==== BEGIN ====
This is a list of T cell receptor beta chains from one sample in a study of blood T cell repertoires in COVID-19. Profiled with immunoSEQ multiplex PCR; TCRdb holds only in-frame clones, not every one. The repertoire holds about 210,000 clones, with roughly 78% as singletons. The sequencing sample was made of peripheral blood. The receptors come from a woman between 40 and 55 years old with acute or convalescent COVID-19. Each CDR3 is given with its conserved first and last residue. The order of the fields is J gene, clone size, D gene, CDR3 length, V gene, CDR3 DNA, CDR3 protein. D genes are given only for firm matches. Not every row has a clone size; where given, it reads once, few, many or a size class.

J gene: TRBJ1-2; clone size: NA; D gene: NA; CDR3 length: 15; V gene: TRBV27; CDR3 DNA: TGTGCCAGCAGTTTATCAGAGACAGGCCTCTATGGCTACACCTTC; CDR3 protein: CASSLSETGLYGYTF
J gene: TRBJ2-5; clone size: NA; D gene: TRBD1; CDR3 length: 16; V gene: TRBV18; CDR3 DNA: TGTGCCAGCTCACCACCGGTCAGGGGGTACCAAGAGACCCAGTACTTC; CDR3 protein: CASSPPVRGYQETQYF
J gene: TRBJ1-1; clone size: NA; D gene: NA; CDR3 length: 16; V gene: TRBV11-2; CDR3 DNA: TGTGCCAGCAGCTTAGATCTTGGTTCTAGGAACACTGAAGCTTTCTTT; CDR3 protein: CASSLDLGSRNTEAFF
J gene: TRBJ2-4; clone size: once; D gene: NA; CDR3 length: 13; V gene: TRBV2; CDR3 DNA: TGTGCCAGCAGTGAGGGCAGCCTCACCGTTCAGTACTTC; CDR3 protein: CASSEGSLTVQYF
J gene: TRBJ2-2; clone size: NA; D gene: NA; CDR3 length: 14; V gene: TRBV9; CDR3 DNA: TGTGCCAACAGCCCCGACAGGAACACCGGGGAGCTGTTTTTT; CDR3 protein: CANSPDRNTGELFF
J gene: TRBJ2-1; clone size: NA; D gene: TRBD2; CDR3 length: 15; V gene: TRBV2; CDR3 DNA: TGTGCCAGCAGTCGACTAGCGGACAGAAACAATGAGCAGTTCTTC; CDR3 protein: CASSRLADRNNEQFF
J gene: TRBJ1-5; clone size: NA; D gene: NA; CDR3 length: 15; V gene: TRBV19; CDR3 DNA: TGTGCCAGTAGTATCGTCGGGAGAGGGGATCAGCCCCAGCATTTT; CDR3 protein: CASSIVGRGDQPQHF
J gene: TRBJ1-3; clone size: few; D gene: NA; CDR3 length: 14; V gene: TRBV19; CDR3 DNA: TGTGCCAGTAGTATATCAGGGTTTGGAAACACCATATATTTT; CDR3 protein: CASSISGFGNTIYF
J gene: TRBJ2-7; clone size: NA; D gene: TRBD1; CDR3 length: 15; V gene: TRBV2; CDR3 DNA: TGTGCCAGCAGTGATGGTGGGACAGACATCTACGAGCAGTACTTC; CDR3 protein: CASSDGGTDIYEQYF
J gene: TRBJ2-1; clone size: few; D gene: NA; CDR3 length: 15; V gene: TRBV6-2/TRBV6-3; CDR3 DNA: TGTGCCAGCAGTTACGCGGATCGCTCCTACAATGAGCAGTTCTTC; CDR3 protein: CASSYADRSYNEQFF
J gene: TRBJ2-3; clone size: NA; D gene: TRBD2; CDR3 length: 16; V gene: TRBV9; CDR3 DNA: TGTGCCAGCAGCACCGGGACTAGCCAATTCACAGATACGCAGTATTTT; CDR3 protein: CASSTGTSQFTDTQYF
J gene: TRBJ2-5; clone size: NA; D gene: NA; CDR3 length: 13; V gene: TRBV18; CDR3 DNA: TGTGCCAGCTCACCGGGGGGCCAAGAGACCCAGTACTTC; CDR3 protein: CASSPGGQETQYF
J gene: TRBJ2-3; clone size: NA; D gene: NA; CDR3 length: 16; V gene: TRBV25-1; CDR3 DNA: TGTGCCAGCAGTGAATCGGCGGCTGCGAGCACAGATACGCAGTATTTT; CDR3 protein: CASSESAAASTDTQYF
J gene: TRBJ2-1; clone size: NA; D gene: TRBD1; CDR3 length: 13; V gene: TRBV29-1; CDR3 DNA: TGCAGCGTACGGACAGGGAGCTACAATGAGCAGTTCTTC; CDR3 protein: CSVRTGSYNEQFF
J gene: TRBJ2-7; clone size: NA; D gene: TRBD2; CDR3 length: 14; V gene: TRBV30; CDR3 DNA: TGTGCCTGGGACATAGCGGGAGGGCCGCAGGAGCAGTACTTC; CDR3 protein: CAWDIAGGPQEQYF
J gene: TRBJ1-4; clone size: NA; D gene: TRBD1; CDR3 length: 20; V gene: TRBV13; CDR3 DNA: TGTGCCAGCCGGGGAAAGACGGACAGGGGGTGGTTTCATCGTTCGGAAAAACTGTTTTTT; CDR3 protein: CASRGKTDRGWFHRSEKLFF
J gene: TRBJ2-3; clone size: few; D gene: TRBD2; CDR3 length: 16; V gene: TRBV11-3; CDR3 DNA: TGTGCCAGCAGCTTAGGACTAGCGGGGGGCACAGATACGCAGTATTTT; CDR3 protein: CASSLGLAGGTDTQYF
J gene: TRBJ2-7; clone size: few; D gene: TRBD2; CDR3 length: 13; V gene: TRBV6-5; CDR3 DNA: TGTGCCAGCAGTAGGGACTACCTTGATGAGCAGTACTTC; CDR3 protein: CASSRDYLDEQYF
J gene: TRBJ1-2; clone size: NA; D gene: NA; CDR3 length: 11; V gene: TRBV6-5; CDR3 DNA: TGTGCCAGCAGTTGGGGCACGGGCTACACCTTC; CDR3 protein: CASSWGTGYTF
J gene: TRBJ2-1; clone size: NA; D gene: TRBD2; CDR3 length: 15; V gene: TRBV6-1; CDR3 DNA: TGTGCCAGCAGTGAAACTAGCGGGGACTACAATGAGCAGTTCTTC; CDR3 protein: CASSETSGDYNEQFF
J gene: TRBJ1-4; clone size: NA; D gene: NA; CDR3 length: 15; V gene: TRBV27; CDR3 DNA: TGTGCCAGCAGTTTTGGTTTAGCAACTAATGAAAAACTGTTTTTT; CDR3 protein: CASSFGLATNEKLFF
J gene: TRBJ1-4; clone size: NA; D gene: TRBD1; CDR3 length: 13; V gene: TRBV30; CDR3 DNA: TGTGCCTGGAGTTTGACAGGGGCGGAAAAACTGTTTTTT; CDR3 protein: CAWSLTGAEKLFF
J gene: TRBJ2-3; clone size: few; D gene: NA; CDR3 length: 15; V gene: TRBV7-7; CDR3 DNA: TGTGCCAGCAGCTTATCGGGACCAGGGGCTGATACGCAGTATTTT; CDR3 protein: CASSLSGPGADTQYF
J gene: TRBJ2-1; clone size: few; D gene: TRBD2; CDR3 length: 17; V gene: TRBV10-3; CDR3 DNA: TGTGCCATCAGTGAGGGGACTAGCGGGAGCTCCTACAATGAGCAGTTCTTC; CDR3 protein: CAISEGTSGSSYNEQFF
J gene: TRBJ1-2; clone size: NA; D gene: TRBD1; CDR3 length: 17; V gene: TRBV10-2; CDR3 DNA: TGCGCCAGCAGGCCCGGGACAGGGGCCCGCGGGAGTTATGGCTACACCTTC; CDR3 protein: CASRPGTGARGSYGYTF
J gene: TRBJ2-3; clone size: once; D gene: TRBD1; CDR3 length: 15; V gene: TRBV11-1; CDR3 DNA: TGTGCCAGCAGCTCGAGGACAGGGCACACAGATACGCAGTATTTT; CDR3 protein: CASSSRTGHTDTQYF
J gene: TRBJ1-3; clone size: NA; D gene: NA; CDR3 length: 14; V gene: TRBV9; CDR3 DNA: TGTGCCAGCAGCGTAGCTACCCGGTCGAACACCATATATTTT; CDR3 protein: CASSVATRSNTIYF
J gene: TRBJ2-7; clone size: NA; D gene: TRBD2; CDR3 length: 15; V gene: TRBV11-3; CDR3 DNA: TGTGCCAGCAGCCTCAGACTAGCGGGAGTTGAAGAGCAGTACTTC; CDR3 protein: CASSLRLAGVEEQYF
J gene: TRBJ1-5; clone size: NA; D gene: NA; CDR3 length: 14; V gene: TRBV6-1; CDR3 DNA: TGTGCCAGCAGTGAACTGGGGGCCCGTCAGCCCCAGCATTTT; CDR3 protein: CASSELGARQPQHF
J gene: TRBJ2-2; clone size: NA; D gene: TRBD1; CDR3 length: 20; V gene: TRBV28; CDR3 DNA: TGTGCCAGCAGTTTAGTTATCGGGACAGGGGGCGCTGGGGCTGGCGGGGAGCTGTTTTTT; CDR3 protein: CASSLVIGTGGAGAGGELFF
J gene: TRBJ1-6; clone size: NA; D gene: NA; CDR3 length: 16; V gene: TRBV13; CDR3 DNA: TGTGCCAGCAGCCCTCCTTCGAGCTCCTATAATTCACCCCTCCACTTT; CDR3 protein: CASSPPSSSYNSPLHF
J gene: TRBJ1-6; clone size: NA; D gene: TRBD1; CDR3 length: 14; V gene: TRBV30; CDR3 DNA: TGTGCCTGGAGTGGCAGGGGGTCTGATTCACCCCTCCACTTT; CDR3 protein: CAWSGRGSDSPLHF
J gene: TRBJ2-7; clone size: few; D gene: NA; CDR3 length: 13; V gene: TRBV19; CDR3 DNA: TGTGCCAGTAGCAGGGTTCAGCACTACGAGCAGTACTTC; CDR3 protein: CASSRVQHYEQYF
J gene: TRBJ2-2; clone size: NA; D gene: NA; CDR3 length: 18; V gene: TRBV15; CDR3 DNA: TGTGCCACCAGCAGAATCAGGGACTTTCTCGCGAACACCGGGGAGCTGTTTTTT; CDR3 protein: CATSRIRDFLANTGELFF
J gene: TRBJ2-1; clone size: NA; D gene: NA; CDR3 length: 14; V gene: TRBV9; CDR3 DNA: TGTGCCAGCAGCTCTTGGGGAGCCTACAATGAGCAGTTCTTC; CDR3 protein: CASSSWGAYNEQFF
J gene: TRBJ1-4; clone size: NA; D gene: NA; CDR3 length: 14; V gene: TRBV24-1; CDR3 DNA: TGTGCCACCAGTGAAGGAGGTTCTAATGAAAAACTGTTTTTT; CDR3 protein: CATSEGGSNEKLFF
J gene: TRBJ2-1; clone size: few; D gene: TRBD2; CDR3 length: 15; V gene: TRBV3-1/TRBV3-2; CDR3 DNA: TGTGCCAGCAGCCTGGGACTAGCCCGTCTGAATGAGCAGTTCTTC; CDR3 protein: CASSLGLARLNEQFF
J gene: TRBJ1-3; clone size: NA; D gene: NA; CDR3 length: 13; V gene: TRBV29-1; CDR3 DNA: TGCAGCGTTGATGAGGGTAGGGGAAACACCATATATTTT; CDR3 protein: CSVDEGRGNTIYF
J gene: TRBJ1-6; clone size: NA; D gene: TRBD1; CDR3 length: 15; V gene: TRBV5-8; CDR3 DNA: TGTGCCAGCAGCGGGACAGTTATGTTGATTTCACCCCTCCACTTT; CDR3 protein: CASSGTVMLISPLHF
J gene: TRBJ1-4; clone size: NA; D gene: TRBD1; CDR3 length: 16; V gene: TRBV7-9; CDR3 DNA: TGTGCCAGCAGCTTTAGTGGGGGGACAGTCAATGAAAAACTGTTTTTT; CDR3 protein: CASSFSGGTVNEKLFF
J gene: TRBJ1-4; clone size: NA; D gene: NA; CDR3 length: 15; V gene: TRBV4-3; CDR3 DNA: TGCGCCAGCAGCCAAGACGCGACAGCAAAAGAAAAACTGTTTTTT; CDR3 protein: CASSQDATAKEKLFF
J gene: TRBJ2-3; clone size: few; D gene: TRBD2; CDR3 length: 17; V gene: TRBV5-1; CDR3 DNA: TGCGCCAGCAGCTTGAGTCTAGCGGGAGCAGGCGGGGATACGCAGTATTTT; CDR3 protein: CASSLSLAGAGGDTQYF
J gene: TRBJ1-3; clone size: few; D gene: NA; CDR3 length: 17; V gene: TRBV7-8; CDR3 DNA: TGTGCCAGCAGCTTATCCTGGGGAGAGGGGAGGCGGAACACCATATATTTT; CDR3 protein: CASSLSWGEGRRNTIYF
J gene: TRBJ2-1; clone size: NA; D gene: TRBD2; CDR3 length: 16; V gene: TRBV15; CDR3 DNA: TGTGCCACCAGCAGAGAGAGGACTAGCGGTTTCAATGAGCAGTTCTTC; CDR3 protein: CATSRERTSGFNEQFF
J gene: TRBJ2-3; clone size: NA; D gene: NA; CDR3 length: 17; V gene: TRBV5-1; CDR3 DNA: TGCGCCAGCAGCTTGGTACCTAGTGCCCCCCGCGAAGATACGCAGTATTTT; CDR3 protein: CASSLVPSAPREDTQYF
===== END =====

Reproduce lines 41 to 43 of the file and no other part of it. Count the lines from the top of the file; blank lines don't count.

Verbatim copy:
J gene: TRBJ1-4; clone size: NA; D gene: TRBD1; CDR3 length: 16; V gene: TRBV7-9; CDR3 DNA: TGTGCCAGCAGCTTTAGTGGGGGGACAGTCAATGAAAAACTGTTTTTT; CDR3 protein: CASSFSGGTVNEKLFF
J gene: TRBJ1-4; clone size: NA; D gene: NA; CDR3 length: 15; V gene: TRBV4-3; CDR3 DNA: TGCGCCAGCAGCCAAGACGCGACAGCAAAAGAAAAACTGTTTTTT; CDR3 protein: CASSQDATAKEKLFF
J gene: TRBJ2-3; clone size: few; D gene: TRBD2; CDR3 length: 17; V gene: TRBV5-1; CDR3 DNA: TGCGCCAGCAGCTTGAGTCTAGCGGGAGCAGGCGGGGATACGCAGTATTTT; CDR3 protein: CASSLSLAGAGGDTQYF